This report describes the historical weather record at the Logan-Cache Airport (Logan, Utah, United States) during 2005. This station has records back to November 1981.
Logan, Utah has a humid continental climate with hot summers and no dry season. The area within 25 mi of this station is covered by forests (47%), grasslands (35%), croplands (12%), and shrublands (4%)
Daylight saving time (DST) was observed at Logan, Utah during 2005. There were two time changes during 2005:
2005 was not a leap year, so it has 365 days and no February 29th. The first leap year before 2005 was 2004 and the first after was 2008.
The summer and winter solstices and the spring and fall equinoxes mark the passing of the seasons. They fall on nearly the same day each year, with differences of a day or two depending on the year. In 2005 they occurred on:
|Spring Equinox||Sunday, 20 March 2005.|
|Summer Solstice||Tuesday, 21 June 2005.|
|Fall Equinox||Thursday, 22 September 2005.|
|Winter Solstice||Wednesday, 21 December 2005.|
The hottest day of 2005 was July 13, with a high temperature of 99°F. For reference, on that day the average high temperature is 90°F and the high temperature exceeds 97°F only one day in ten. The hottest month of 2005 was July with an average daily high temperature of 90°F.
Relative to the average, the hottest day was December 23. The high temperature that day was 49°F, compared to the average of 31°F, a difference of 18°F. In relative terms the warmest month was October, with an average high temperature of 63°F, compared to an typical value of 62°F.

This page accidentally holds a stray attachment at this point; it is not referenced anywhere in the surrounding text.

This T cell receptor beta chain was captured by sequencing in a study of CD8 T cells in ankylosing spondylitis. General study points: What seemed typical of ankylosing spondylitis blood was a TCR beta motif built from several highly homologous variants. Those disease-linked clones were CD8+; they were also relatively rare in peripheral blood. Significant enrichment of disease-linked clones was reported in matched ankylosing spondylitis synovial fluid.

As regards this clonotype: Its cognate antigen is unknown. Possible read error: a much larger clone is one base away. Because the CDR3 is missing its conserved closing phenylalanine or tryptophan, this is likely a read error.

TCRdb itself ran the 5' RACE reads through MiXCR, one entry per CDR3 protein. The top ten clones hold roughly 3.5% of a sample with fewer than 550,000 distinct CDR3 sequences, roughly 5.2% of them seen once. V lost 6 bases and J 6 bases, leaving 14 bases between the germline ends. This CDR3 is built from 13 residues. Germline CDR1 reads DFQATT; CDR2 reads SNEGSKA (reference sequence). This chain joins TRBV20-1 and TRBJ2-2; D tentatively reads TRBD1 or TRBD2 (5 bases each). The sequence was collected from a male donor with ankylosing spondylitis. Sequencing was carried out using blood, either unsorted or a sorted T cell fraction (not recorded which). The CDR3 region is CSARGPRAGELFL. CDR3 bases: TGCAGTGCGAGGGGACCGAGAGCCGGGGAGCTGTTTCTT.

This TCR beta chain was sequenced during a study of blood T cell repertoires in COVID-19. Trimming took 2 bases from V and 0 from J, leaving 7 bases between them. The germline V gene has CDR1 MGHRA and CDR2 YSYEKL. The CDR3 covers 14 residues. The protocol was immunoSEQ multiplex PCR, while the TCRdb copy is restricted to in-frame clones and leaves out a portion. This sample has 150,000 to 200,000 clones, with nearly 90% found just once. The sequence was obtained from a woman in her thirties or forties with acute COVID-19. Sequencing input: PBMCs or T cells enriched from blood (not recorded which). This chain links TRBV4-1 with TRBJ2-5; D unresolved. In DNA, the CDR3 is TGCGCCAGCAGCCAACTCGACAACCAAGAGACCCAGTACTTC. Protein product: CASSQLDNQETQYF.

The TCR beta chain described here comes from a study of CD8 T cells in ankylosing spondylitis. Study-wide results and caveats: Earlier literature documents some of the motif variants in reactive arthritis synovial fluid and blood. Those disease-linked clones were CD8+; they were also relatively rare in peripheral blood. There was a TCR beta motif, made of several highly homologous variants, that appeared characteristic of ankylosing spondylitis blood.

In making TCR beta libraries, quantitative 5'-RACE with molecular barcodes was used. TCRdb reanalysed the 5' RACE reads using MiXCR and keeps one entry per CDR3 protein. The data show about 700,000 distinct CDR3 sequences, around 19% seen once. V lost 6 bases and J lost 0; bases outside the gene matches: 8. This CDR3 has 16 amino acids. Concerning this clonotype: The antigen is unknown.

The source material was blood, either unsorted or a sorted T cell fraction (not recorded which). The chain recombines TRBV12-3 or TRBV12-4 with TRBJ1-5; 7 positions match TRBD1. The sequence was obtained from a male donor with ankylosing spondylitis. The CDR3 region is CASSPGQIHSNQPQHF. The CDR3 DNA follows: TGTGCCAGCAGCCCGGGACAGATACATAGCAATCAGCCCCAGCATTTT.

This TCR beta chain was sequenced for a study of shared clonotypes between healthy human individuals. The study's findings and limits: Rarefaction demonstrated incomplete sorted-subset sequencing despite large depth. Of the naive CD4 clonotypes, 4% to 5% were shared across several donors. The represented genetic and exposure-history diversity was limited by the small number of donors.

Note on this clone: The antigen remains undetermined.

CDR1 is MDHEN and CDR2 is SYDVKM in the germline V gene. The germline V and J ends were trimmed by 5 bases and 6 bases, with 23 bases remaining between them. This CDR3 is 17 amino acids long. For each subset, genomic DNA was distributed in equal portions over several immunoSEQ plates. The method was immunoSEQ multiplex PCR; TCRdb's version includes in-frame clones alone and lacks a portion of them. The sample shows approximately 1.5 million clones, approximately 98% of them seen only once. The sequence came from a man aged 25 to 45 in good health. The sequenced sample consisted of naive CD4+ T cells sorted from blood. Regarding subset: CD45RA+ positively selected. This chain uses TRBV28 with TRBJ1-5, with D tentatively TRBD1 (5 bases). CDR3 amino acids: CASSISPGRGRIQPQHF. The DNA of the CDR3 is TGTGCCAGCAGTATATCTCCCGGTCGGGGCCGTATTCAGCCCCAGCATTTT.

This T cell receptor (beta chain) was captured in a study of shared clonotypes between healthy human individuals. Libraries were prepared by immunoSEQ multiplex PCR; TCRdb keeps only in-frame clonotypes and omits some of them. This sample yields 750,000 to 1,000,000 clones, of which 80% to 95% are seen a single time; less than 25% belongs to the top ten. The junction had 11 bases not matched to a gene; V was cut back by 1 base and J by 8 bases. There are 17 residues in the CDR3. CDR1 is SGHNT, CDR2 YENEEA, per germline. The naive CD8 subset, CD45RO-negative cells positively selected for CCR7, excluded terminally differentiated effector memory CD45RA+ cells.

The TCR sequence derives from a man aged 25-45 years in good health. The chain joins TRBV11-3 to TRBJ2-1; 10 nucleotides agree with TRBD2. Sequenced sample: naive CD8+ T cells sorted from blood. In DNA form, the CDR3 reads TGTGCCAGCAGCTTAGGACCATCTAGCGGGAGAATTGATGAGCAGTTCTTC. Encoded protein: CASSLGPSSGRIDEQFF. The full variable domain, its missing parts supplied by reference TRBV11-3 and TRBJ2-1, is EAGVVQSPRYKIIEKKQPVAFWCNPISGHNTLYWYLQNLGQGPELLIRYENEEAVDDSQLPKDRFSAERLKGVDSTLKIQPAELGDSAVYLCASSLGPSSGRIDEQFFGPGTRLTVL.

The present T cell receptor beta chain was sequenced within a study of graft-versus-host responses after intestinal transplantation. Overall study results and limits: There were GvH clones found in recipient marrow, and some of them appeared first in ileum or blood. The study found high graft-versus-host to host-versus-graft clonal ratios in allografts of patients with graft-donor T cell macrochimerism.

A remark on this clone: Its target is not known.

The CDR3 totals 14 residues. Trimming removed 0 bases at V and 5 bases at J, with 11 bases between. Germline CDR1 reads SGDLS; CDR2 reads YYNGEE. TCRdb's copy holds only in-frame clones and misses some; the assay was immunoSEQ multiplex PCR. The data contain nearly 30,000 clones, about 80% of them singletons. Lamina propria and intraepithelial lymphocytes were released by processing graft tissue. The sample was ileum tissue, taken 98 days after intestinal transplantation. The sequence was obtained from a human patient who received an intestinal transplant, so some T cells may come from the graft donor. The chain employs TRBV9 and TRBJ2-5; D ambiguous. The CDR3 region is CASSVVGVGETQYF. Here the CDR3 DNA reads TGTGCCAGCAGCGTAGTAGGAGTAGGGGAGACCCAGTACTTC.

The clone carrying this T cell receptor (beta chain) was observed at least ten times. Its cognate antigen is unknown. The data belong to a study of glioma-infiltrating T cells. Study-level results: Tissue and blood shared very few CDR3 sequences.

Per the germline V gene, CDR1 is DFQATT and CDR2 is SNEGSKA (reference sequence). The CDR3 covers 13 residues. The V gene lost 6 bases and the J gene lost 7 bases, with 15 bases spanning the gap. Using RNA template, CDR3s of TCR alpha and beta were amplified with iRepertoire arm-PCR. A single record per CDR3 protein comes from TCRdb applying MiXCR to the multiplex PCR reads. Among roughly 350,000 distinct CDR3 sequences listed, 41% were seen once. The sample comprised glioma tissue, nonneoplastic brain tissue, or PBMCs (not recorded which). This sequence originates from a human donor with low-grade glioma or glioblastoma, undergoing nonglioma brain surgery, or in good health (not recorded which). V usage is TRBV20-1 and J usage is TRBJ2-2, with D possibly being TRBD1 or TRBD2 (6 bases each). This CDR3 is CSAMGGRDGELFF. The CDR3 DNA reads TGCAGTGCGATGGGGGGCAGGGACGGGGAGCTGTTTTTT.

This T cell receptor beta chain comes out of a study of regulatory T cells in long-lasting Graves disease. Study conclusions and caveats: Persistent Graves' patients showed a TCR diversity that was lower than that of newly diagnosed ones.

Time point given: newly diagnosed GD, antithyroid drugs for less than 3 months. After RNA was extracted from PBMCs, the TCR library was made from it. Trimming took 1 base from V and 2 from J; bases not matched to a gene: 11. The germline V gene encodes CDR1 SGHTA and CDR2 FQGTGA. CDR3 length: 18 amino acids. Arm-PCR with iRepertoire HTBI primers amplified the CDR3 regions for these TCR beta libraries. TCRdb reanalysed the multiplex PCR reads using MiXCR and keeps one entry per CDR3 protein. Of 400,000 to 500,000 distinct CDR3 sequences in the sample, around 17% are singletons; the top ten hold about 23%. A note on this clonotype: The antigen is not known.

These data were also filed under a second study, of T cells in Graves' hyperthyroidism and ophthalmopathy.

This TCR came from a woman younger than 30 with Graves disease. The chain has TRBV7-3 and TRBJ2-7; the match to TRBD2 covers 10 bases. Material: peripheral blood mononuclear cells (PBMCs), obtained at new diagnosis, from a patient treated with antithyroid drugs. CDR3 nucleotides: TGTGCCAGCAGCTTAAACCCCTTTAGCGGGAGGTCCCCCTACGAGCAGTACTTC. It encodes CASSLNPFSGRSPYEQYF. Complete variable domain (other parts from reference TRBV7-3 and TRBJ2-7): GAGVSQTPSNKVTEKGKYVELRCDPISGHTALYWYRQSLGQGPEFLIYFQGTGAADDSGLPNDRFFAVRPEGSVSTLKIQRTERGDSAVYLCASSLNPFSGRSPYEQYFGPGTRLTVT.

The longest warm spell was from October 13 to October 28, constituting 16 consecutive days with warmer than average high temperatures. The month of November had the largest fraction of warmer than average days with 60% days with higher than average high temperatures.
The coldest day of 2005 was February 17, with a low temperature of -14°F. For reference, on that day the average low temperature is 17°F and the low temperature drops below 2°F only one day in ten. The coldest month of 2005 was February with an average daily low temperature of 8°F.
Relative to the average, the coldest day was February 17. The low temperature that day was -14°F, compared to the average of 17°F, a difference of 31°F. In relative terms the coldest month was February, with an average low temperature of 8°F, compared to an typical value of 17°F.
The longest cold spell was from February 22 to March 17, constituting 24 consecutive days with cooler than average low temperatures. The month of February had the largest fraction of cooler than average days with 79% days with lower than average low temperatures.
The longest freezing spell was from December 3 to December 19, constituting 17 consecutive days with temperatures strictly below freezing.
The clearest month of 2005 was July, with 97% of days being more clear than cloudy. The longest spell of clear weather was from June 13 to July 31, constituting 49 consecutive days that were clearer than they were cloudy.
The cloudiest month of 2005 was January, with 90% of days being more cloudy than clear. The longest spell of cloudy weather was from January 15 to January 31, constituting 17 consecutive days that were cloudier than they were clear.
This station reports the quantity of liquid precipitation but not observations of weather events in the area. For this reason, this section will only discuss the quantity of precipitation and not its type.
The day with the largest quantity of precipitation was April 28. That day saw 1.047" of liquid (or liquid equivalent) precipitation, compared to a median value of 0.122". The month with the most precipitation was April, with 3.327", compared to a median value of 1.744".